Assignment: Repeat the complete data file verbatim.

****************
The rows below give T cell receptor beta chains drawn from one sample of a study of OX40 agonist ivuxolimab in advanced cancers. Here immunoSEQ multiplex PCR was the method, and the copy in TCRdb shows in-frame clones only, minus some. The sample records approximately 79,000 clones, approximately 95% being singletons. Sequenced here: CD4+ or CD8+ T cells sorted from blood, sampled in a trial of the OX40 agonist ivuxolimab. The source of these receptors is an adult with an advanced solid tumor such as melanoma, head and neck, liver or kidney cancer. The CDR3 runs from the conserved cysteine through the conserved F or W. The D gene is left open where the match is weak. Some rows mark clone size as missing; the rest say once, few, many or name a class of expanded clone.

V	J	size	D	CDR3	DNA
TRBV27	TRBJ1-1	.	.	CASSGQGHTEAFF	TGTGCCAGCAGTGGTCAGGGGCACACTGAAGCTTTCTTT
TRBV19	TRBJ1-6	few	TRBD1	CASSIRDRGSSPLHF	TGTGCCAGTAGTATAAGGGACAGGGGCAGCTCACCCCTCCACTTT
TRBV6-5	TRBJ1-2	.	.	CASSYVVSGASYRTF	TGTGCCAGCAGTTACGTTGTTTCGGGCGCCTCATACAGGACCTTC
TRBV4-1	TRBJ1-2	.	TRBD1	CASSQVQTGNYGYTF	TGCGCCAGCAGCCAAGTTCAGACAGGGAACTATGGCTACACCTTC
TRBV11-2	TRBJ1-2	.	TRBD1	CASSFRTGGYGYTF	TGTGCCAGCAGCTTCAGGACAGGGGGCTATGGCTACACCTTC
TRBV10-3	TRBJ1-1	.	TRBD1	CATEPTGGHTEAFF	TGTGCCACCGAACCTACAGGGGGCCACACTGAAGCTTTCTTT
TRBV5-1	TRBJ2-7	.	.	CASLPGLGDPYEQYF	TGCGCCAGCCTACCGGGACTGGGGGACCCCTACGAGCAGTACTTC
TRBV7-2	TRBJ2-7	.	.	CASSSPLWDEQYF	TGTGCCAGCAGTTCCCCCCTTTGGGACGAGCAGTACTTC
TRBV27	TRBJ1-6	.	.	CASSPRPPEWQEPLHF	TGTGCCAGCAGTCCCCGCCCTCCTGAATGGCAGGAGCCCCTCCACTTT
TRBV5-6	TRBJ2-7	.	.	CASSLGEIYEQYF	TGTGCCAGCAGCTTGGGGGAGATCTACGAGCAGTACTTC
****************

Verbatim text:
The rows below give T cell receptor beta chains drawn from one sample of a study of OX40 agonist ivuxolimab in advanced cancers. Here immunoSEQ multiplex PCR was the method, and the copy in TCRdb shows in-frame clones only, minus some. The sample records approximately 79,000 clones, approximately 95% being singletons. Sequenced here: CD4+ or CD8+ T cells sorted from blood, sampled in a trial of the OX40 agonist ivuxolimab. The source of these receptors is an adult with an advanced solid tumor such as melanoma, head and neck, liver or kidney cancer. The CDR3 runs from the conserved cysteine through the conserved F or W. The D gene is left open where the match is weak. Some rows mark clone size as missing; the rest say once, few, many or name a class of expanded clone.

V	J	size	D	CDR3	DNA
TRBV27	TRBJ1-1	.	.	CASSGQGHTEAFF	TGTGCCAGCAGTGGTCAGGGGCACACTGAAGCTTTCTTT
TRBV19	TRBJ1-6	few	TRBD1	CASSIRDRGSSPLHF	TGTGCCAGTAGTATAAGGGACAGGGGCAGCTCACCCCTCCACTTT
TRBV6-5	TRBJ1-2	.	.	CASSYVVSGASYRTF	TGTGCCAGCAGTTACGTTGTTTCGGGCGCCTCATACAGGACCTTC
TRBV4-1	TRBJ1-2	.	TRBD1	CASSQVQTGNYGYTF	TGCGCCAGCAGCCAAGTTCAGACAGGGAACTATGGCTACACCTTC
TRBV11-2	TRBJ1-2	.	TRBD1	CASSFRTGGYGYTF	TGTGCCAGCAGCTTCAGGACAGGGGGCTATGGCTACACCTTC
TRBV10-3	TRBJ1-1	.	TRBD1	CATEPTGGHTEAFF	TGTGCCACCGAACCTACAGGGGGCCACACTGAAGCTTTCTTT
TRBV5-1	TRBJ2-7	.	.	CASLPGLGDPYEQYF	TGCGCCAGCCTACCGGGACTGGGGGACCCCTACGAGCAGTACTTC
TRBV7-2	TRBJ2-7	.	.	CASSSPLWDEQYF	TGTGCCAGCAGTTCCCCCCTTTGGGACGAGCAGTACTTC
TRBV27	TRBJ1-6	.	.	CASSPRPPEWQEPLHF	TGTGCCAGCAGTCCCCGCCCTCCTGAATGGCAGGAGCCCCTCCACTTT
TRBV5-6	TRBJ2-7	.	.	CASSLGEIYEQYF	TGTGCCAGCAGCTTGGGGGAGATCTACGAGCAGTACTTC